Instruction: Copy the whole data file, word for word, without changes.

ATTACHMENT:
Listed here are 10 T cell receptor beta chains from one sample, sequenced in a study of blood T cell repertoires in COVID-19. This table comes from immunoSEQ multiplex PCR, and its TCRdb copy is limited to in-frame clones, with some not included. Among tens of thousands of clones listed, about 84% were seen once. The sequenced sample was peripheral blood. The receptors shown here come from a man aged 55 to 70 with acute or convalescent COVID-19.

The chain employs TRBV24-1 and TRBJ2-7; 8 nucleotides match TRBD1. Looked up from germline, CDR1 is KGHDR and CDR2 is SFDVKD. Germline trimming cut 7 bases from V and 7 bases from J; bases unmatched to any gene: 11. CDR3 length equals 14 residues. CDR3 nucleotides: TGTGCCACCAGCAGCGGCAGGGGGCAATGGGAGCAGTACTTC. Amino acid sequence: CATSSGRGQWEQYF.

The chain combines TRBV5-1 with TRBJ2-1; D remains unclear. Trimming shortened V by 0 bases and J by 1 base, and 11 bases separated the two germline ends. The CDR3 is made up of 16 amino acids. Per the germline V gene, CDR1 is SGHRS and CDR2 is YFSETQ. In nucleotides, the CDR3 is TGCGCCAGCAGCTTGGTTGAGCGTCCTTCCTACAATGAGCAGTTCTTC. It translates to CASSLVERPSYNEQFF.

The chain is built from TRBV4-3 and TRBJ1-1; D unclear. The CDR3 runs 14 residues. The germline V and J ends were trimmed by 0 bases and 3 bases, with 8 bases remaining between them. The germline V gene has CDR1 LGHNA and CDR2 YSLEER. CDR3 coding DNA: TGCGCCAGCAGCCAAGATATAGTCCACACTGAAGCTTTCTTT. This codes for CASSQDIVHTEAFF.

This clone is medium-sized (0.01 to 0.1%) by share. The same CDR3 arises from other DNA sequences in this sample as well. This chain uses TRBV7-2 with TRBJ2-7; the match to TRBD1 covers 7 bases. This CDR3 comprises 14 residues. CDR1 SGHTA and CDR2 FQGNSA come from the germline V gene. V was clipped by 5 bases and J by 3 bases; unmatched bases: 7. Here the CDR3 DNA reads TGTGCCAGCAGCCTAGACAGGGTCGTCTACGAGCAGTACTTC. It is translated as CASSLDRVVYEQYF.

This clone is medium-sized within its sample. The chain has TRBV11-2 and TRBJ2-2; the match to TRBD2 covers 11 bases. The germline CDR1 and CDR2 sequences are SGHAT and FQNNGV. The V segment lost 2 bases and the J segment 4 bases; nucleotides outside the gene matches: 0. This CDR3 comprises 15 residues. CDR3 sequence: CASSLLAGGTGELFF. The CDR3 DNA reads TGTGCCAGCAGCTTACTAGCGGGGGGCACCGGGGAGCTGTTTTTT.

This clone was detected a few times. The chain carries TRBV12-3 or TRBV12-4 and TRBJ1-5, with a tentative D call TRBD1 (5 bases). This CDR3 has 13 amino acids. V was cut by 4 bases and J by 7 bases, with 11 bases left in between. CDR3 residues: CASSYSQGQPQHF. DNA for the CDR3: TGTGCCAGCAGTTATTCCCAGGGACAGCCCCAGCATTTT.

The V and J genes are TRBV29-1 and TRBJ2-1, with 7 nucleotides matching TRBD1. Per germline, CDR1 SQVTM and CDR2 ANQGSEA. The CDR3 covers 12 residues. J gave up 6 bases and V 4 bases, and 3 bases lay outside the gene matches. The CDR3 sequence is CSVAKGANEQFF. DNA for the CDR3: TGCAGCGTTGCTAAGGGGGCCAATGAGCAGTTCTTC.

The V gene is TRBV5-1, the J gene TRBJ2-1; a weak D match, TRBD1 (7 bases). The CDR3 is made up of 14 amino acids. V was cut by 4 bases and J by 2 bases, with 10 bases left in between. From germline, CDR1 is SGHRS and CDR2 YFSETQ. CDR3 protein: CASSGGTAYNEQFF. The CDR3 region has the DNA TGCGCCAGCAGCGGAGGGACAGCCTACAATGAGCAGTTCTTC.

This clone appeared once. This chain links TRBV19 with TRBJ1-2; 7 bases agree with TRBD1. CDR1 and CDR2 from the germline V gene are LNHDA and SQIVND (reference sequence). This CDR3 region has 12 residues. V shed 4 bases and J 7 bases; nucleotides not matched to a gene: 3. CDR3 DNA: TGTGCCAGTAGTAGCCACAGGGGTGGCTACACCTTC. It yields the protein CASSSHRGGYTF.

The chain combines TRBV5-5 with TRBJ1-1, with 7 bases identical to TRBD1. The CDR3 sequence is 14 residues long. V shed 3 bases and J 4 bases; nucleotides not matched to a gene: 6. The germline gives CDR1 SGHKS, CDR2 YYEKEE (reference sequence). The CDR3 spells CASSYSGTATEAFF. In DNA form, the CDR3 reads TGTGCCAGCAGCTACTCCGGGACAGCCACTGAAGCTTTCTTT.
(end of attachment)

Listed here are 10 T cell receptor beta chains from one sample, sequenced in a study of blood T cell repertoires in COVID-19. This table comes from immunoSEQ multiplex PCR, and its TCRdb copy is limited to in-frame clones, with some not included. Among tens of thousands of clones listed, about 84% were seen once. The sequenced sample was peripheral blood. The receptors shown here come from a man aged 55 to 70 with acute or convalescent COVID-19.

The chain employs TRBV24-1 and TRBJ2-7; 8 nucleotides match TRBD1. Looked up from germline, CDR1 is KGHDR and CDR2 is SFDVKD. Germline trimming cut 7 bases from V and 7 bases from J; bases unmatched to any gene: 11. CDR3 length equals 14 residues. CDR3 nucleotides: TGTGCCACCAGCAGCGGCAGGGGGCAATGGGAGCAGTACTTC. Amino acid sequence: CATSSGRGQWEQYF.

The chain combines TRBV5-1 with TRBJ2-1; D remains unclear. Trimming shortened V by 0 bases and J by 1 base, and 11 bases separated the two germline ends. The CDR3 is made up of 16 amino acids. Per the germline V gene, CDR1 is SGHRS and CDR2 is YFSETQ. In nucleotides, the CDR3 is TGCGCCAGCAGCTTGGTTGAGCGTCCTTCCTACAATGAGCAGTTCTTC. It translates to CASSLVERPSYNEQFF.

The chain is built from TRBV4-3 and TRBJ1-1; D unclear. The CDR3 runs 14 residues. The germline V and J ends were trimmed by 0 bases and 3 bases, with 8 bases remaining between them. The germline V gene has CDR1 LGHNA and CDR2 YSLEER. CDR3 coding DNA: TGCGCCAGCAGCCAAGATATAGTCCACACTGAAGCTTTCTTT. This codes for CASSQDIVHTEAFF.

This clone is medium-sized (0.01 to 0.1%) by share. The same CDR3 arises from other DNA sequences in this sample as well. This chain uses TRBV7-2 with TRBJ2-7; the match to TRBD1 covers 7 bases. This CDR3 comprises 14 residues. CDR1 SGHTA and CDR2 FQGNSA come from the germline V gene. V was clipped by 5 bases and J by 3 bases; unmatched bases: 7. Here the CDR3 DNA reads TGTGCCAGCAGCCTAGACAGGGTCGTCTACGAGCAGTACTTC. It is translated as CASSLDRVVYEQYF.

This clone is medium-sized within its sample. The chain has TRBV11-2 and TRBJ2-2; the match to TRBD2 covers 11 bases. The germline CDR1 and CDR2 sequences are SGHAT and FQNNGV. The V segment lost 2 bases and the J segment 4 bases; nucleotides outside the gene matches: 0. This CDR3 comprises 15 residues. CDR3 sequence: CASSLLAGGTGELFF. The CDR3 DNA reads TGTGCCAGCAGCTTACTAGCGGGGGGCACCGGGGAGCTGTTTTTT.

This clone was detected a few times. The chain carries TRBV12-3 or TRBV12-4 and TRBJ1-5, with a tentative D call TRBD1 (5 bases). This CDR3 has 13 amino acids. V was cut by 4 bases and J by 7 bases, with 11 bases left in between. CDR3 residues: CASSYSQGQPQHF. DNA for the CDR3: TGTGCCAGCAGTTATTCCCAGGGACAGCCCCAGCATTTT.

The V and J genes are TRBV29-1 and TRBJ2-1, with 7 nucleotides matching TRBD1. Per germline, CDR1 SQVTM and CDR2 ANQGSEA. The CDR3 covers 12 residues. J gave up 6 bases and V 4 bases, and 3 bases lay outside the gene matches. The CDR3 sequence is CSVAKGANEQFF. DNA for the CDR3: TGCAGCGTTGCTAAGGGGGCCAATGAGCAGTTCTTC.

The V gene is TRBV5-1, the J gene TRBJ2-1; a weak D match, TRBD1 (7 bases). The CDR3 is made up of 14 amino acids. V was cut by 4 bases and J by 2 bases, with 10 bases left in between. From germline, CDR1 is SGHRS and CDR2 YFSETQ. CDR3 protein: CASSGGTAYNEQFF. The CDR3 region has the DNA TGCGCCAGCAGCGGAGGGACAGCCTACAATGAGCAGTTCTTC.

This clone appeared once. This chain links TRBV19 with TRBJ1-2; 7 bases agree with TRBD1. CDR1 and CDR2 from the germline V gene are LNHDA and SQIVND (reference sequence). This CDR3 region has 12 residues. V shed 4 bases and J 7 bases; nucleotides not matched to a gene: 3. CDR3 DNA: TGTGCCAGTAGTAGCCACAGGGGTGGCTACACCTTC. It yields the protein CASSSHRGGYTF.

The chain combines TRBV5-5 with TRBJ1-1, with 7 bases identical to TRBD1. The CDR3 sequence is 14 residues long. V shed 3 bases and J 4 bases; nucleotides not matched to a gene: 6. The germline gives CDR1 SGHKS, CDR2 YYEKEE (reference sequence). The CDR3 spells CASSYSGTATEAFF. In DNA form, the CDR3 reads TGTGCCAGCAGCTACTCCGGGACAGCCACTGAAGCTTTCTTT.